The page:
(Reuters) – As the US works overtime to test thousands of people for the novel corona virus, a new blood test offers a way to find out who may have immunity – a potential trailblazer in the fight against infection and to get the economy going again.
FILE PHOTO: Samples from COVID-19 (Coronavirus Disease) tests are logged in the UW Medicine Virology laboratory in Seattle, Washington, USA, on March 18, 2020, for a positive or negative result. REUTERS / Brian Snyder / File Photo
Several academic laboratories and medical companies are rushing to do these blood tests, which can quickly identify antibodies to diseases in people who have already been infected but who may have had mild or no symptoms. This differs from current, sometimes difficult-to-obtain diagnostic tests, which use a nasal swab to confirm an active infection.
“Ultimately, this (antibody test) could help us find out who can normalize the country again,” Florian Krammer, professor of vaccine science at the Icahn School of Medicine on Mount Sinai, told Reuters. “People who are immune could be the first to go back to normal life and get things going again.”
Krammer and his colleagues developed one of the first antibody tests in the United States for COVID-19, the disease caused by the new coronavirus. Krammer said his laboratory was busy distributing key ingredients for the tests to other organizations and sharing the test procedure. He is transferring the work to the Mount Sinai clinical laboratory this week so patient samples can be tested there.
Antibody tests will not face the same bureaucratic hurdles that diagnostic tests originally had. The U.S. Food and Drug Administration relaxed its regulations last month, and body fluid tests can be launched without full review and approval by the agency.
Several private companies have started selling blood tests for COVID-19 antibodies outside the United States, including California-based Biomerica Inc (BOAA.PK) and the South Korean test manufacturer Sugentech Inc (253840.KQ). The test costs less than $ 10, according to Biomerica, and the company already has orders from Europe and the Middle East. New York-based Chembio Diagnostics Inc. CMI.O has announced that Brazil has received a $ 4 million order for its COVID-19 antibody test and plans to investigate the test at multiple sites in the United States.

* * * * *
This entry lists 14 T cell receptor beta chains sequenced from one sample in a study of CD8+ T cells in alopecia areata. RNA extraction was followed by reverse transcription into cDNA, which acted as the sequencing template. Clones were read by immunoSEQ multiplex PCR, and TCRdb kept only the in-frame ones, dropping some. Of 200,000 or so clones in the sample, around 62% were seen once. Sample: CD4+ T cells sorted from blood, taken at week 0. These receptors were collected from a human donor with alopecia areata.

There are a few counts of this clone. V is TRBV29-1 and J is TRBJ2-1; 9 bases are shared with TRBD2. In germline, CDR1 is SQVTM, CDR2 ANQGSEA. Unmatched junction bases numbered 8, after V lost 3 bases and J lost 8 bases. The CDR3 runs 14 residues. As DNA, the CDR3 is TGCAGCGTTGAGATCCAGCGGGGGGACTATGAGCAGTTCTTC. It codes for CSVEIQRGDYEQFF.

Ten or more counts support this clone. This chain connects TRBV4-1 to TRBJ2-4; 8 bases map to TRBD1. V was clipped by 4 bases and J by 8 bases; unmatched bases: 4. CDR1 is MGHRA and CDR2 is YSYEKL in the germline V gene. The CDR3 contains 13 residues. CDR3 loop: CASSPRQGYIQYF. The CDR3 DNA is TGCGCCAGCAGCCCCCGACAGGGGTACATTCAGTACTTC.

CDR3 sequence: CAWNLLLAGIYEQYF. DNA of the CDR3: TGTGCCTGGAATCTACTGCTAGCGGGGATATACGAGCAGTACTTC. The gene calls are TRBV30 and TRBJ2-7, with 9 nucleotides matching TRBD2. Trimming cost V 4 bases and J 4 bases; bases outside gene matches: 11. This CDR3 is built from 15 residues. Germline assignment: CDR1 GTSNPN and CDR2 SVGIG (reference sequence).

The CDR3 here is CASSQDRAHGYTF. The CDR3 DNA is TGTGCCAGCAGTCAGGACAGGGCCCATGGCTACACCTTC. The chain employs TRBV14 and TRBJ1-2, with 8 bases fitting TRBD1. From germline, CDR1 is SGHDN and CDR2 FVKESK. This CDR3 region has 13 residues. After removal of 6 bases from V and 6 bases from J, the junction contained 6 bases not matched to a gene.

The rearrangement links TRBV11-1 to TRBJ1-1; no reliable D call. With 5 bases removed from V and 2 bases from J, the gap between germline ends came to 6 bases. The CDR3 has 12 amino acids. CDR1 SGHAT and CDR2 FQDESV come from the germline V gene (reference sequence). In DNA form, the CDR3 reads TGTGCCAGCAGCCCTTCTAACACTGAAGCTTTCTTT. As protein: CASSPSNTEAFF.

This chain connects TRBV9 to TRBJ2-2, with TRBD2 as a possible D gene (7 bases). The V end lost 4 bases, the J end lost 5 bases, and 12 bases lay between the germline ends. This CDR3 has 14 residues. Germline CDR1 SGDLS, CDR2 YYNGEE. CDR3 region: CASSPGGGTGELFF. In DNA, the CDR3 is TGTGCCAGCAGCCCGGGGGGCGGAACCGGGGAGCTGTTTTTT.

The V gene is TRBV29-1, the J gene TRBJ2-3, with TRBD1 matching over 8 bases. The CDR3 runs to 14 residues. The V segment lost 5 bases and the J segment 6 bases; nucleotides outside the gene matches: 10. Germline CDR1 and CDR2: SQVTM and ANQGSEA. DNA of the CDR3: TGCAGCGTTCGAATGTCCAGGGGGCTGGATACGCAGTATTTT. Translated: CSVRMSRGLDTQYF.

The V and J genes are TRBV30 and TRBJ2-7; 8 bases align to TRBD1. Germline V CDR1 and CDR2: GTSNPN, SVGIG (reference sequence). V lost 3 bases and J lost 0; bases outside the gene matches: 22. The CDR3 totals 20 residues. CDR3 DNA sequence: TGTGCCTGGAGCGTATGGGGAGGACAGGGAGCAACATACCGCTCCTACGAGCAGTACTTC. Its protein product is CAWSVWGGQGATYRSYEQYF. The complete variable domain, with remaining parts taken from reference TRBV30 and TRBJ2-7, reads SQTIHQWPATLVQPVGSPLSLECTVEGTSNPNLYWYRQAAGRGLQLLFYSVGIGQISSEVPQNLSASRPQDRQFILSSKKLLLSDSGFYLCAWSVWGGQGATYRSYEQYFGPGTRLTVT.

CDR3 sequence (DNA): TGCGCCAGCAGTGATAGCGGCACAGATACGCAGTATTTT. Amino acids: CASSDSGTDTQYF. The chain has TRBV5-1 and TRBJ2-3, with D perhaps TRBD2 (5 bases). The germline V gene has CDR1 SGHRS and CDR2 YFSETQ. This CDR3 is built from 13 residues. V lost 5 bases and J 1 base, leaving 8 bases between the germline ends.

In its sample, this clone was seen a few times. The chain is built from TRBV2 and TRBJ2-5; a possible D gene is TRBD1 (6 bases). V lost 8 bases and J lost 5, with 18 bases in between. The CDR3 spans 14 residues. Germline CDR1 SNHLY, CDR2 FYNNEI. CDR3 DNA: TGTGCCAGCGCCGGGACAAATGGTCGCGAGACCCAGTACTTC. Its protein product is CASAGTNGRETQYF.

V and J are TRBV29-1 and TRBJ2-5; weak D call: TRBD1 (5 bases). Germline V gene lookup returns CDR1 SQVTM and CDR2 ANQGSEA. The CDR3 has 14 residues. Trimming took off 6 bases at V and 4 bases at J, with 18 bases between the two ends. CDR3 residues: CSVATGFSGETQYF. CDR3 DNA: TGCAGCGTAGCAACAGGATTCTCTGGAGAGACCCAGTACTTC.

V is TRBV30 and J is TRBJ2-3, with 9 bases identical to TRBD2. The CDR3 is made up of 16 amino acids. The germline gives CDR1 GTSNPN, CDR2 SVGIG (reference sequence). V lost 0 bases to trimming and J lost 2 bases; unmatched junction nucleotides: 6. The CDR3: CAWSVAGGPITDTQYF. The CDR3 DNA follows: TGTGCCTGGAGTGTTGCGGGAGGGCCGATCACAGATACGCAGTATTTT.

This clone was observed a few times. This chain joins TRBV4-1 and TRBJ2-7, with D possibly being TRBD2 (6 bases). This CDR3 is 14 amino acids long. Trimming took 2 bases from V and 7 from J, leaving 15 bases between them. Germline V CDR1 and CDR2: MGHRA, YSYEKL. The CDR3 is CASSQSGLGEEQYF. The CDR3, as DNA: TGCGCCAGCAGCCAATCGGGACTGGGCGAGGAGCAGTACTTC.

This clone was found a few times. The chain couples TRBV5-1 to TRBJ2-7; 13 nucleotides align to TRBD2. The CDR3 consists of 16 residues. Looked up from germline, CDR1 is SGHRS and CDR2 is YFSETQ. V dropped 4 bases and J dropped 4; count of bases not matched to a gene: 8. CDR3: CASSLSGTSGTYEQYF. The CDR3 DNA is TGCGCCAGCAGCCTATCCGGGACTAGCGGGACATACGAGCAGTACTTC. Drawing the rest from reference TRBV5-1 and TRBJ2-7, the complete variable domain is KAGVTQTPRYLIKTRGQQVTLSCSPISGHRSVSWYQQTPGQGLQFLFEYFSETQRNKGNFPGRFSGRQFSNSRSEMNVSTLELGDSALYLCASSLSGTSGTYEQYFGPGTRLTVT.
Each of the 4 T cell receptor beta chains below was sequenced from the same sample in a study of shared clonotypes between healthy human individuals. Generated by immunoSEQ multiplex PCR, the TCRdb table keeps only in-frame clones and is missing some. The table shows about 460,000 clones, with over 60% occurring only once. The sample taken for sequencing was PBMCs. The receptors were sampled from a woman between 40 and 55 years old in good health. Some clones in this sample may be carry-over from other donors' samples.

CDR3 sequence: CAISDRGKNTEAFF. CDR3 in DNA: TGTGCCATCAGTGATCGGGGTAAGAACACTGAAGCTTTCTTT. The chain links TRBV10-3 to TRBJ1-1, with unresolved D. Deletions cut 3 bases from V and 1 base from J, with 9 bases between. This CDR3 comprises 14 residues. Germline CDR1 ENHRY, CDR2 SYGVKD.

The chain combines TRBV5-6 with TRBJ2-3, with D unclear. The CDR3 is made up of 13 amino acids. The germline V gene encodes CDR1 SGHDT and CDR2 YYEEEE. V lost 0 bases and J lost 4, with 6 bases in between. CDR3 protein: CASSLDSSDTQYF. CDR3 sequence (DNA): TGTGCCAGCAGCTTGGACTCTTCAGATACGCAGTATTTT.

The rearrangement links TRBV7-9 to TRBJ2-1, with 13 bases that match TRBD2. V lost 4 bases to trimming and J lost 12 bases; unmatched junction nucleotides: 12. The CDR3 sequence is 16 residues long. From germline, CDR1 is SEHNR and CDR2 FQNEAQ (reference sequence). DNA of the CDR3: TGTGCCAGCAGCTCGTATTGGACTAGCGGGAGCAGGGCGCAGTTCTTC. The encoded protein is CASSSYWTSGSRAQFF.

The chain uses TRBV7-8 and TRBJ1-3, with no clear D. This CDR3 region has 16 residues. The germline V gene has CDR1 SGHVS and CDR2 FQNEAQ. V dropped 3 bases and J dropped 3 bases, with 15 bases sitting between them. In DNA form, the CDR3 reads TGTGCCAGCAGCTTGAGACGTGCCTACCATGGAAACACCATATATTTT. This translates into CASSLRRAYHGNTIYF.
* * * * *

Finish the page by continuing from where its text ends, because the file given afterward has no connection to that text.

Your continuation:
Such tests are relatively inexpensive and simple, and typically use blood from a fingerprint. Some can produce results in 10 to 15 minutes. This could make starting up the screening much easier than doing diagnostic tests.
According to researchers and experts in infectious diseases, many questions remain, including how long immunity to this new virus lasts, how accurate the tests are, and how the tests are performed. The number of people who have been able to fight the virus is currently unknown.
When the tests are run on a larger scale, some public health experts and clinicians say that healthcare workers and first responders should be given priority.
Recognizing the immunity of doctors, nurses, and other healthcare workers could save them from quarantine and allow them to continue treating the growing number of coronavirus patients. It could also strengthen the ranks of first aiders, police officers and other important employees who are already infected and have at least a certain period of protection against the virus, the experts say.
“If I ever get the virus and then overcome it, I want to get back to the front line as soon as possible,” said Dr. Adams Dudley, pulmonologist and professor at the University of Minnesota School of Medicine. “I would have a time when I am immune, which effectively makes me a” corona blocker “that cannot pass on the disease.”
Other workers who are banned may also be able to return to work and give the declining US economy a much-needed boost. The number of Americans applying for unemployment benefits has risen and business has dropped to a record low this month as the pandemic has hit manufacturing and services.
Dr. William Schaffner, professor of infectious diseases at Vanderbilt University School of Medicine, said companies, schools, colleges, and professional sports teams could all participate in these tests. He also said that a broad sample of tests could give a governor or mayor enough confidence to lift certain restrictions on businesses and schools when there is a high level of immunity.
“These tests would be very attractive if they were inexpensive, readily available, and easy to do,” he said.